Business Day, 20 November 2002, Donors rethink SA aid strategies

SA IS hardly the country most in need of foreign aid. While its distribution of income and assets are among the most unequal in the world, government has far more scope than its counterparts in most other developing nations for financing its own initiatives.

Yet SA continues to receive foreign aid amounting to about 2% of total government spending. For most donor nations, doling out such aid is a prerequisite to having a broader influence on the political and economic landscape of SA and the region.

But many aid agencies in SA have a constant battle justifying their presence. To do so they need to show their bosses and legislatures back home that they can influence government and society.

That is one reason more aid agencies are turning away from bricks-and-mortar projects to support capacity-building efforts in SA.

In practice, this means that fewer schools and community centres will be built with donor money. And though no one is saying so, it will also mean less funding from abroad for nongovernmental organisations.

Government could well favour reduced support for NGOs because of concerns that some are unduly influenced by other governments.

Donors have agreed with government that no more than the "indicative" level of 25% of a donor's funding should go to these groups.

The UK aid agency, the Department for International Development, highlights the new donor approach in its Southern Africa: Strategy paper, which was recently made public.

One consequence of this new approach will be a gradual cutback in the number of projects supported by the British agency, from more than 100 to about 40, most of them in SA.

The agency is less and less willing to support standalone projects directly involved in service delivery, such as schools or clinics.

They, along with other donors, would far prefer to give support to government departments to improve management and policy to give delivery a boost. Sam Sharpe, who heads the British aid agency's operations in southern Africa, says that if international development and service delivery goals are to be met, it will have to be led by governments. But that, he says, should not detract from "a strong role for civil society".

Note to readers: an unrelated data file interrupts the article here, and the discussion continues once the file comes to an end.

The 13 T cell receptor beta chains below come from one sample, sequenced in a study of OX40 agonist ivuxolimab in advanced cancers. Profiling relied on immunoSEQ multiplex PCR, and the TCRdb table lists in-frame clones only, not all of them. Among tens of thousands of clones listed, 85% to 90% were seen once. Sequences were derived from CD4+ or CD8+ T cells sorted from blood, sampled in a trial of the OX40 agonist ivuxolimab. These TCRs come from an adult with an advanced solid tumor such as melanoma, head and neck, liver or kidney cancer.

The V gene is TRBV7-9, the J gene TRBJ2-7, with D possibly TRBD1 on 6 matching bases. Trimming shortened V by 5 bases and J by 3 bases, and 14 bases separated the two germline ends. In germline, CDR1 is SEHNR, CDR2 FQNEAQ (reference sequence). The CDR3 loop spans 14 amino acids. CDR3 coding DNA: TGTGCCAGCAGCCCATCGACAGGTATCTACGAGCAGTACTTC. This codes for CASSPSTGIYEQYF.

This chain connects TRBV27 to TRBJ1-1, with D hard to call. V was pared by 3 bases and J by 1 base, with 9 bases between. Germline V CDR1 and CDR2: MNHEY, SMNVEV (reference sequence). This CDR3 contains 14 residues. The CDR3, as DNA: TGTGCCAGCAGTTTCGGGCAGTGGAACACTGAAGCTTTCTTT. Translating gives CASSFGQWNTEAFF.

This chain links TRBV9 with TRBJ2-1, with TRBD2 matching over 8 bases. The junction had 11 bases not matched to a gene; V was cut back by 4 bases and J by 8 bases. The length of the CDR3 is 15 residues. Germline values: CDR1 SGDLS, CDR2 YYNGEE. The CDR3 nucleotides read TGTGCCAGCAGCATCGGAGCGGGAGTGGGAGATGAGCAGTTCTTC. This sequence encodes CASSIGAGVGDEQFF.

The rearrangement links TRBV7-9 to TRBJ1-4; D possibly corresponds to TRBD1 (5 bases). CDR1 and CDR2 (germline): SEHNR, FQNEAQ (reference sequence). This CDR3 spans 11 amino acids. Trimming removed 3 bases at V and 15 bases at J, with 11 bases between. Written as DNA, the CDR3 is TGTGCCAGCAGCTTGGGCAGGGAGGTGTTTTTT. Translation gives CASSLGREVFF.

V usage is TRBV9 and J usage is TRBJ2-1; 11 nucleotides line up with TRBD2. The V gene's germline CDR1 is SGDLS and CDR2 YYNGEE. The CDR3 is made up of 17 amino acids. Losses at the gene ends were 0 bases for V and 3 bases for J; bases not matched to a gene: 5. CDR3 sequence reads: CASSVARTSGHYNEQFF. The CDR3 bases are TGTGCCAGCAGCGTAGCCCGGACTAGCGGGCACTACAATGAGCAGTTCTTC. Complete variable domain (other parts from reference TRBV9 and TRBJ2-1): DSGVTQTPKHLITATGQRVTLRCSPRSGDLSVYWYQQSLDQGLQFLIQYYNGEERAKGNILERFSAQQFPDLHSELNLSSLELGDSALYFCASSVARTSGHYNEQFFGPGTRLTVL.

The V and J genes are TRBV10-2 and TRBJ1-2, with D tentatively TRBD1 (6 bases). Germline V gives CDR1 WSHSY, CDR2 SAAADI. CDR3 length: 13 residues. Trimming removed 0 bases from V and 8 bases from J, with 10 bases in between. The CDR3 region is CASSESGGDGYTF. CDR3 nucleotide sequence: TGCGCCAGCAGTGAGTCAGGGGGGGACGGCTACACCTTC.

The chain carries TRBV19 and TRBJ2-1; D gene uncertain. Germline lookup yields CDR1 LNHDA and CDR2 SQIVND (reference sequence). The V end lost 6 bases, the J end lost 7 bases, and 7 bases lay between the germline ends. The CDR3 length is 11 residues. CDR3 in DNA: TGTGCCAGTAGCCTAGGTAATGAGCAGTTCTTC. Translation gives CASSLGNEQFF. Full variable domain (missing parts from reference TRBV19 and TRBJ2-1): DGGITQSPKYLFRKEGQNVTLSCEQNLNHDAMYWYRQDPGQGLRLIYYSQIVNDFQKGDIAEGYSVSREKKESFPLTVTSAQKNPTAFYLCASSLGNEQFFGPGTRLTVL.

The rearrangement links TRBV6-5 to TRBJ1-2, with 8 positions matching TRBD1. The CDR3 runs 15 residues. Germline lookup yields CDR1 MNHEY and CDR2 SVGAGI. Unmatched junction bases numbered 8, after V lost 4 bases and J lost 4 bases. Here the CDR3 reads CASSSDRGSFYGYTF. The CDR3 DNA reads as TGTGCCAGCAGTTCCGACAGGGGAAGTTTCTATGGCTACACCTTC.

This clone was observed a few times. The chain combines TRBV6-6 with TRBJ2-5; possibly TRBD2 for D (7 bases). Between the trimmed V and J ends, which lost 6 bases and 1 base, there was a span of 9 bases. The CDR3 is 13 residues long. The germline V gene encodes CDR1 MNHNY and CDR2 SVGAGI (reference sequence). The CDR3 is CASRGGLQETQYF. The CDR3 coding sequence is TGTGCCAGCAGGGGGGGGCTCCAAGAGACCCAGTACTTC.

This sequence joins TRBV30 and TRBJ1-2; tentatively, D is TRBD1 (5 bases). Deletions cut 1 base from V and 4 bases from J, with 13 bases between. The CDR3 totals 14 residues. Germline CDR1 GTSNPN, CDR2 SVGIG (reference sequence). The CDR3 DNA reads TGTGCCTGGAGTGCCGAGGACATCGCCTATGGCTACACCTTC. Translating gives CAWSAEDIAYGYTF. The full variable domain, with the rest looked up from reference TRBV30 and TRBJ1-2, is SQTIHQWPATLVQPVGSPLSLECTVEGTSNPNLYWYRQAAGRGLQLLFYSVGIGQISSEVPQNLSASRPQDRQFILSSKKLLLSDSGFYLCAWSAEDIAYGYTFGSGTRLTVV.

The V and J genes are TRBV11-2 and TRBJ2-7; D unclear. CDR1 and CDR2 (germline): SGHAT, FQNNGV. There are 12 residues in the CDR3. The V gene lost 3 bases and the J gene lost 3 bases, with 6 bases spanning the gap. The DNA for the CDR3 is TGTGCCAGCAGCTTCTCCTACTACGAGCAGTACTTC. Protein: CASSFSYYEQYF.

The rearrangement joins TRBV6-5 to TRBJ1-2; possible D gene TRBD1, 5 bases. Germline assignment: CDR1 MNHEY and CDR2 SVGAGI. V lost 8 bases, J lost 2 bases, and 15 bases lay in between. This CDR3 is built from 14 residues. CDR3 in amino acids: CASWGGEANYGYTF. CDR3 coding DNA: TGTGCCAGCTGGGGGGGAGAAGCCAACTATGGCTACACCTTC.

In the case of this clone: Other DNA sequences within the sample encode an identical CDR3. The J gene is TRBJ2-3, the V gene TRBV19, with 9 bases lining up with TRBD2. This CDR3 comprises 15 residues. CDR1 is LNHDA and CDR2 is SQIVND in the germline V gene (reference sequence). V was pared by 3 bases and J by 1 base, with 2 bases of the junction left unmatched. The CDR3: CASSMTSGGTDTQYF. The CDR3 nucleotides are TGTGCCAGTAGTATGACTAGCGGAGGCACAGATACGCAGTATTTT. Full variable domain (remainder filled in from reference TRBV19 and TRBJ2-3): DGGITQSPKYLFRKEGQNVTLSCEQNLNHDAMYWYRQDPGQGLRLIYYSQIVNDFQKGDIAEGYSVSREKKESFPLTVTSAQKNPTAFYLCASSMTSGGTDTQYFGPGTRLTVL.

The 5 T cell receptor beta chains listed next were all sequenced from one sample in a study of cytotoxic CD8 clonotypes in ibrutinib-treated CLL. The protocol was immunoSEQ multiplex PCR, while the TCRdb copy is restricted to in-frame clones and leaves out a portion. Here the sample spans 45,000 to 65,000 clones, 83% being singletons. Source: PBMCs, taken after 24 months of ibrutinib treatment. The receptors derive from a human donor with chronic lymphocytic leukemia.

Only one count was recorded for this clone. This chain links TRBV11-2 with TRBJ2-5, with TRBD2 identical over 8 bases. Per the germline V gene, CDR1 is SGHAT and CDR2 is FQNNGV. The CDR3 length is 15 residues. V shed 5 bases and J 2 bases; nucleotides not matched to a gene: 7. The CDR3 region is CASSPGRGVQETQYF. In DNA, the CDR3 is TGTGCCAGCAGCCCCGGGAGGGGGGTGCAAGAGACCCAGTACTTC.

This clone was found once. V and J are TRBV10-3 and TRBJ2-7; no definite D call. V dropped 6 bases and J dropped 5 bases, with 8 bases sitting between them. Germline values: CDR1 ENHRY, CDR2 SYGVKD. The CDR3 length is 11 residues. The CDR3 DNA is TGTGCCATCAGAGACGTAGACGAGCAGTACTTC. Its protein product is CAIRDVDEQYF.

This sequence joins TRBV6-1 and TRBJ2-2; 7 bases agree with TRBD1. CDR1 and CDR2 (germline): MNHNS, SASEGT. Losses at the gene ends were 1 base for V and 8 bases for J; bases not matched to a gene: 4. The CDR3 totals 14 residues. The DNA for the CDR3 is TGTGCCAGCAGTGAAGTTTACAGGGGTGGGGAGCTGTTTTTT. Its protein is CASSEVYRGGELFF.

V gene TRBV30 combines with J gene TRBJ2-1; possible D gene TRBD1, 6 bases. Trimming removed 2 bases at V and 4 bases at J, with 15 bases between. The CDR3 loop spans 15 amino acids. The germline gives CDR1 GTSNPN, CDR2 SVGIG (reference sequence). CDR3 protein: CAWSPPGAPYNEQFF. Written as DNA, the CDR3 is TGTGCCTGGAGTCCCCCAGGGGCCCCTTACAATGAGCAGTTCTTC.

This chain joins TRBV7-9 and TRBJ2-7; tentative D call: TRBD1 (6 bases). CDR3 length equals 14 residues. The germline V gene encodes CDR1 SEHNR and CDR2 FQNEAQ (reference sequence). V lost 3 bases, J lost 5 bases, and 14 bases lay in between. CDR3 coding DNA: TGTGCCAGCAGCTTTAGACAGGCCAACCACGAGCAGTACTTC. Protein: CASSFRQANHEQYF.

The British agency argues that compelling reasons to stay in the country include SA's role in the region and the New Partnership for Africa's Development, the threat of HIV/AIDS, and the high unemployment rate.

Other major donor governments conduct similar reviews. The European Union, the largest of all the donors, plans to "review" its aid relationship with SA in 2006.

Michael Lake, the EU's ambassador in Pretoria, says that depending on the outcome of this review and which way the winds are blowing in Brussels, the decision may be taken to pull out of SA or scale back aid.

In 2010, the US government will review "the nature of the relationship" with SA, says SA director of the US Agency for International Development Dirk Dijkerman. He says there is support in the US for the agency's continued presence in SA.

The British, EU and US agencies all use similar language to describe their plans. The British aid agency is stressing improving poverty reduction, and strengthening governance.

The EU says one of its new thrusts will be to help government build capacity.

Some NGOs are wary about the new British strategy particularly its emphasis, rather than its fundamental principles.

Save the Children Fund-UK and Oxfam say the paper gives in sufficient prominence to HIV/AIDS. Kurt Grussling, director of Oxfam for southern Africa, says this calls for massive new investments in public health systems and making anti-retrovirals widely available on the continent.

The national treasury takes the view that donor support allows a degree of experimentation and innovation in government spending that would not normally be possible.

Development thinking tends to follow whatever is in fashion. The new emphasis on support for government to ensure delivery could turn out to be just a phase if results are not forthcoming.